If http://static-content.springer.com/image/art%3A10.1186%2F1687-2770-2013-191/MediaObjects/13661_2013_Article_447_IEq53_HTML.gif contains the families of fixed bounded sets, then A = { A ( t ) } t R http://static-content.springer.com/image/art%3A10.1186%2F1687-2770-2013-191/MediaObjects/13661_2013_Article_447_IEq70_HTML.gif defined in Lemma  2.3 is the minimal pullback attractor of bounded sets, and A ( t ) A D ( t ) http://static-content.springer.com/image/art%3A10.1186%2F1687-2770-2013-191/MediaObjects/13661_2013_Article_447_IEq71_HTML.gif for each t R http://static-content.springer.com/image/art%3A10.1186%2F1687-2770-2013-191/MediaObjects/13661_2013_Article_447_IEq25_HTML.gif. In addition, if there exists some T R http://static-content.springer.com/image/art%3A10.1186%2F1687-2770-2013-191/MediaObjects/13661_2013_Article_447_IEq72_HTML.gif such that t T D 0 ( t ) http://static-content.springer.com/image/art%3A10.1186%2F1687-2770-2013-191/MediaObjects/13661_2013_Article_447_IEq42_HTML.gif is bounded, then A ( t ) = A D ( t ) http://static-content.springer.com/image/art%3A10.1186%2F1687-2770-2013-191/MediaObjects/13661_2013_Article_447_IEq73_HTML.gif for all t T http://static-content.springer.com/image/art%3A10.1186%2F1687-2770-2013-191/MediaObjects/13661_2013_Article_447_IEq74_HTML.gif.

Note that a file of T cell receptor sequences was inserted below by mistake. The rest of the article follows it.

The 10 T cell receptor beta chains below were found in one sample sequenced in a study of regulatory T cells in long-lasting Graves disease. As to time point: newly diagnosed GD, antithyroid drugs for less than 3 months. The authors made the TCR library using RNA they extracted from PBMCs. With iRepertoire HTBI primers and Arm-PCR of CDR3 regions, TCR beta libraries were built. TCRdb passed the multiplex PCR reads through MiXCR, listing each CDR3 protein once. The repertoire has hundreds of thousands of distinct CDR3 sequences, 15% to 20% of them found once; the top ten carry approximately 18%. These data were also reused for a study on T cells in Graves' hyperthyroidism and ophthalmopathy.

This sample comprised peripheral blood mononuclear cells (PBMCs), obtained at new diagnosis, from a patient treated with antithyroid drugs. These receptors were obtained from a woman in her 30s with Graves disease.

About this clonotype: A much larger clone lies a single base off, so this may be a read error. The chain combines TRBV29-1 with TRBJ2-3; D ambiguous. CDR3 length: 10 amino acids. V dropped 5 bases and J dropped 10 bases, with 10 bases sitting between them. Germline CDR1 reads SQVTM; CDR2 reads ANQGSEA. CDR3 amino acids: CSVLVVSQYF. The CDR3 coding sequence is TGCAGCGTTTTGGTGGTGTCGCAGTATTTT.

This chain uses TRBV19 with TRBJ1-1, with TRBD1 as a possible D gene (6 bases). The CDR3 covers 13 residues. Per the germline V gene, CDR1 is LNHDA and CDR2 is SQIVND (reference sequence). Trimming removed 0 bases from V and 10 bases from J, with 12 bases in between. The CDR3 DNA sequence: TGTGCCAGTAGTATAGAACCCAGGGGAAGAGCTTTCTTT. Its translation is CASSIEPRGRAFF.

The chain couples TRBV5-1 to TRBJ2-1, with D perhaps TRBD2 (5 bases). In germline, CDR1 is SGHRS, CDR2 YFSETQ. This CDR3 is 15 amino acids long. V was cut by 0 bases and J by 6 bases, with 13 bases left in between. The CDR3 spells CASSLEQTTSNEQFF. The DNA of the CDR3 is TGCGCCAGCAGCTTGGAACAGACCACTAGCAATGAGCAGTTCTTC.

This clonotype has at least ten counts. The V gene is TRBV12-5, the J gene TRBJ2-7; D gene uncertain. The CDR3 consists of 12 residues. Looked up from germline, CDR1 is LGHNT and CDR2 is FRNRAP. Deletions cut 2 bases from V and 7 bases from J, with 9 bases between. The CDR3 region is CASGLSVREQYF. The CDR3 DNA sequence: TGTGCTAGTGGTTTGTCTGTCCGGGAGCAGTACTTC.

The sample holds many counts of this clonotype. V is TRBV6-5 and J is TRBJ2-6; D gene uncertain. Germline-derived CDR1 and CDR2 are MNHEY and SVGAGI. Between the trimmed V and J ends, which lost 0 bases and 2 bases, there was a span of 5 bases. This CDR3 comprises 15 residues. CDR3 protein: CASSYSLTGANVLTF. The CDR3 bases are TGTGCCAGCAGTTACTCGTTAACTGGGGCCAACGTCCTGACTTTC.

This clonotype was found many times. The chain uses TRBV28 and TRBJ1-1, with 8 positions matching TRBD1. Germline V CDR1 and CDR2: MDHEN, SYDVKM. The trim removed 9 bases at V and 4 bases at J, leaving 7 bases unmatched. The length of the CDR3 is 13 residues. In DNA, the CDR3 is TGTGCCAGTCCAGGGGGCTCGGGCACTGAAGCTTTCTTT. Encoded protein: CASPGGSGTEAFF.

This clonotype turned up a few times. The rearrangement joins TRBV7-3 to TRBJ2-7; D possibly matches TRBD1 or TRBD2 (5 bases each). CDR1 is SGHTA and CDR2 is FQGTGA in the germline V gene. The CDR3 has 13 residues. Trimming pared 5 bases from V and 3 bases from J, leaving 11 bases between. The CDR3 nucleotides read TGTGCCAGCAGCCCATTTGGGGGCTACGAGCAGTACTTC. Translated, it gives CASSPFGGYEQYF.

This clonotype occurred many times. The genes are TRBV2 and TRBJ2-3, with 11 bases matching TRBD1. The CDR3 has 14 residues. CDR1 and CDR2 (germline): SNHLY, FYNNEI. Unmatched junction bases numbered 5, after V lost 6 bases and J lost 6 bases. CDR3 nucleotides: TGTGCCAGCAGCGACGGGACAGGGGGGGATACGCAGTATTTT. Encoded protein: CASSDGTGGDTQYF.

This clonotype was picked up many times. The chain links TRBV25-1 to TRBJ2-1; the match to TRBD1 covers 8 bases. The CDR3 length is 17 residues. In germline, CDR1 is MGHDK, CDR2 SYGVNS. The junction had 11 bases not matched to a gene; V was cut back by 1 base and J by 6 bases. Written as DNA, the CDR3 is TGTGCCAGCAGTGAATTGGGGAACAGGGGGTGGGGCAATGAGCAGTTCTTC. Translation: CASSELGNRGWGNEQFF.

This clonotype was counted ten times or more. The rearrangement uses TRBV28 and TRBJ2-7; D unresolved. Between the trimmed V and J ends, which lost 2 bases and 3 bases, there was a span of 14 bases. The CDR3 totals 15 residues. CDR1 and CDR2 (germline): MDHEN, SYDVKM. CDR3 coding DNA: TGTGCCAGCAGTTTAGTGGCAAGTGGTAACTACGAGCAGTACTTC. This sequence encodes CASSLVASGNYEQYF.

3 Introduction to some abstract spaces and the existence of solutions

      We first recall some notations about the function spaces which will be used later to discuss the regularity of pullback attracting sets. Let us consider the following abstract space:
      V = { u ( C 0 ( Ω ) ) 3 : div u = 0 } . http://static-content.springer.com/image/art%3A10.1186%2F1687-2770-2013-191/MediaObjects/13661_2013_Article_447_Equk_HTML.gif